The danger of 'Reality TV' rather than reality in Politics
Ask the general public who their local representatives are from all three levels of government. Several will be able to identify one or two politicians, while a small minority would be able to identify all three. Now ask the same public who got voted out of a reality show the day before and see the increase of interest and information they will be able to provide. In an age of technology where it is everywhere and information is easily accessible, the interest in politics has grown incrementally. The average person doesn't pay attention to politics out of a jaded response to scandal, process or policy. The politics machine is too big, too slow and doesn't address their immediate concerns.
A change is coming to politics, the influence and idolization of celebrity. From Trump to O'Leary to Ford, their danger of engaging in politics is starting to show signs of influence. The substance doesn't matter; it's all about the sizzle. Media recognizes the opportunity to profit, the public seems to enjoy the process as if a reality show and the 'celebrity' politician understands how to maximize the exposure. Policy is lost in the political abyss, slowly turning the political theatre into actual entertainment.
Ask someone to describe the political policies of Trump, O'leary or Ford. The following themes will appear:
- Low taxes (protecting the taxpayer) at all costs
- Identify a group to blame for (insert problem here)
- Blaming ethnic groups for economy, crime, etc
- Targeting ideologically different politicians as corrupt without proof
- Pitting region vs region in the 'divide and conquer' mentality
- Catchphrases lacking solid basis for policy "Subways, subways, subways"
The danger of physical violence, hatred, racism and prejudice attitudes have been evident by some supporters of Donald Trump. Blaming illegal immigrants for an increase in crime is attempting to capitalize on the xenophobic paradigms of some citizens. Having a potential presidential candidate incite violence through veiled messaging is irresponsible. The threat of violence has grown to action, especially against those who oppose Trump that demonstrate at his rallies. As Trump inches closer to becoming the Republican nominee for president, the likelihood of more violence and even death also increases.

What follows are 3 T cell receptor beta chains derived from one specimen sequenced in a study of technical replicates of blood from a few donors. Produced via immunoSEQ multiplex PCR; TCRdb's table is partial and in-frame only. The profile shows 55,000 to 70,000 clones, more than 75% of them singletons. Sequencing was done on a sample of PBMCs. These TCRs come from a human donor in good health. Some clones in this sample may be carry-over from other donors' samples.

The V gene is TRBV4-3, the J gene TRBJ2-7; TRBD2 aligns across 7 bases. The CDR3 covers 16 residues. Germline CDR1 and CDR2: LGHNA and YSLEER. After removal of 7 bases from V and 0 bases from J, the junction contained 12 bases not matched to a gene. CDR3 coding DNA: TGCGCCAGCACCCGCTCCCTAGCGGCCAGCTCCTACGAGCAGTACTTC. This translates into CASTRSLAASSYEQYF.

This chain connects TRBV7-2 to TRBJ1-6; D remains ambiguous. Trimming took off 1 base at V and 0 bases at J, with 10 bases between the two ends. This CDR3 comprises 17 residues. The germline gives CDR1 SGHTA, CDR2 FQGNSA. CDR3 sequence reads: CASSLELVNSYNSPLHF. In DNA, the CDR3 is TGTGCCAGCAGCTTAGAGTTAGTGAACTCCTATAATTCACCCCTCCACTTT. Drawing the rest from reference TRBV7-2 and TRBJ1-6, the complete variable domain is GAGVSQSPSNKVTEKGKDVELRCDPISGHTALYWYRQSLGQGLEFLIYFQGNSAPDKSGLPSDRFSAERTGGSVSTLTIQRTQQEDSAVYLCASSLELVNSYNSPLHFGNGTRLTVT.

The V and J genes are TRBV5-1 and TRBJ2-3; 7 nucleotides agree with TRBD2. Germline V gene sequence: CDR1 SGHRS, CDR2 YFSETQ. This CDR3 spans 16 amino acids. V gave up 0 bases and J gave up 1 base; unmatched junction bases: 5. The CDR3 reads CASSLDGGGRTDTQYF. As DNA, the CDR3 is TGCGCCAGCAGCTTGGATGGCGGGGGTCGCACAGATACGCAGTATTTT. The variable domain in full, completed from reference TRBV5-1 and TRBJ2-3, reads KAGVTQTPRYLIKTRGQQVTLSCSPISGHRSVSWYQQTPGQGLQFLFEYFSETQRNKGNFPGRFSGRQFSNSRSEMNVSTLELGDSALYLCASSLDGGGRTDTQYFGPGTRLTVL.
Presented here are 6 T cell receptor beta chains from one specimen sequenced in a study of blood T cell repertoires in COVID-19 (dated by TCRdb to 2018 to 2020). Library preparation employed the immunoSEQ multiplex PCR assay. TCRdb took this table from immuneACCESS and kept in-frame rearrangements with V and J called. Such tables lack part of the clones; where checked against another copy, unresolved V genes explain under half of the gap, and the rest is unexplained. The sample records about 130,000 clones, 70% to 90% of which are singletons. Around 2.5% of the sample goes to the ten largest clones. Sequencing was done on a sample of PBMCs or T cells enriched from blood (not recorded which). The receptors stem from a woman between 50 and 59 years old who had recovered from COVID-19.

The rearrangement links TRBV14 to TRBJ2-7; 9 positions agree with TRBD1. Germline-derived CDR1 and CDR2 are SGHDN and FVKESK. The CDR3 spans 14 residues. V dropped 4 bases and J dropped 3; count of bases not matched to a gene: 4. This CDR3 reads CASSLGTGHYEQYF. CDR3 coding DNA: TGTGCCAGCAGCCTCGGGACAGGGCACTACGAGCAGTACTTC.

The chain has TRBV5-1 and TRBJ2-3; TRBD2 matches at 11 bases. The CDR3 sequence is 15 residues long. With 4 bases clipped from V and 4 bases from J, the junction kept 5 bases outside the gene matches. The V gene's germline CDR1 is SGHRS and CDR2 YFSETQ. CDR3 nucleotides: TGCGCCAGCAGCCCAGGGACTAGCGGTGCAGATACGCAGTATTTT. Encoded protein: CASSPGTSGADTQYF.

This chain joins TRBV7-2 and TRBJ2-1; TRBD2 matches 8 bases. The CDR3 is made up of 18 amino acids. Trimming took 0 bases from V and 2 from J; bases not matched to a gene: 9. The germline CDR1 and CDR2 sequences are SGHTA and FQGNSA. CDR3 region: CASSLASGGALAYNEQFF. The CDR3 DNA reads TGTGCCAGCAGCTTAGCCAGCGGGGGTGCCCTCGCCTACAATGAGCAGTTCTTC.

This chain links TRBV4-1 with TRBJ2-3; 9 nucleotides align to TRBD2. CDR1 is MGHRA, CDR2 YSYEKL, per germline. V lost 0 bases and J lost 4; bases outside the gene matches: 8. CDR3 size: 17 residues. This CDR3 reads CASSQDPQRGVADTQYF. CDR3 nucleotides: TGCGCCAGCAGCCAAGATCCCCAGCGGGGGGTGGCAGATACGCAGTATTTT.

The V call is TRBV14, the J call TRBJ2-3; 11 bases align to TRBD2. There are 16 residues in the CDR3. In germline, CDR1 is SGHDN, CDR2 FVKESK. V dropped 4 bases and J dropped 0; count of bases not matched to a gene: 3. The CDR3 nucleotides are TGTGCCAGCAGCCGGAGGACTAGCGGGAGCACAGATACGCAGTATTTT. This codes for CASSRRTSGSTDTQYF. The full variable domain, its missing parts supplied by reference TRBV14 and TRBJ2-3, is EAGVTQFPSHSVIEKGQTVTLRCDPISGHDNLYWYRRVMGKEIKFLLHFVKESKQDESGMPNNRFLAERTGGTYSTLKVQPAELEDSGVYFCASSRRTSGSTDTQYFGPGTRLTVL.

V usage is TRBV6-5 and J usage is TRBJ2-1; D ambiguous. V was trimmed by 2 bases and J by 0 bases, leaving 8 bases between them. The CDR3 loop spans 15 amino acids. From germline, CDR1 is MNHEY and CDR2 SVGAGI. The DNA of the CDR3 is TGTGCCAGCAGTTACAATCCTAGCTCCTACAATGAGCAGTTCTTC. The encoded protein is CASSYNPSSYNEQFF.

One of the biggest contributors to the increase of celebrity in politics is the glamorization by the media. The more inflammatory a message is, the bigger the media coverage. The increase in media coverage given to negative and sensational statements, the further the exposure reaches The era of 24 hour news and instantaneous social media exposure only exacerbates factually incorrect statements. Many believe the media is a conduit to unbiased information. The reality about political coverage and media, there is always an underlying bias.
There is no better example of the media fueling the spectacle of scandal in politics than their love affair with Rob Ford. The history of Ford during his mayoral tenure has been well documented by every media outlet regionally and sadly internationally. From his drug addictions, photo ops, lack of attention to policy details... he was their lightning rod of coverage. Books have been written, promotions have been given because the circus show of Toronto politics gave media an endless barrage of front page news.
With Ford's death on March 22nd, prepackaged obituaries serve as a media memoir of his political career. The articles detail the follies, the fantastical and the fascination of local politics and the man who kept the printing presses working. The media eulogizes the narratives that follow the path they have reported. Ford was either a hero or a villain depending on the perception of the author. Camera crews stand across the city to get reactions of his legacy, his importance or how he helped. This need to televise a city grieving doesn't facilitate healing, it breeds opportunism.
Where does this integration of politics and celebrity take governance? Will policies be driven by twitter polls or popularity contests? Will politicians be worried about midterm 'vote off the island'? Will policies be dictated by catchphrases and empty political promises rather than fact based studies? Toronto has seen the narrative of "Subways, Subways, Subways" without a funding model. Toronto has seen SmartTrack without a viable integration with current and future transit lines continued to get promoted. The rhetoric on respecting the taxpayers only works when policy addresses inequities such as affordable housing.
The danger of celebrity and politics will grow as the U.S. presidential race eventually pits Trump vs Clinton. Will the debates have merit; will the substance be about 'Trump steak' or how to find concrete ways to fix the economy? Will there be a sideshow, clowns, t-shirts made? Or will the race show the dangers of elevating celebrity figures in political power because of a false sense of stature? If reason cannot win over reality tv, what future are we destined for?
We'll discuss the future after this short commercial break.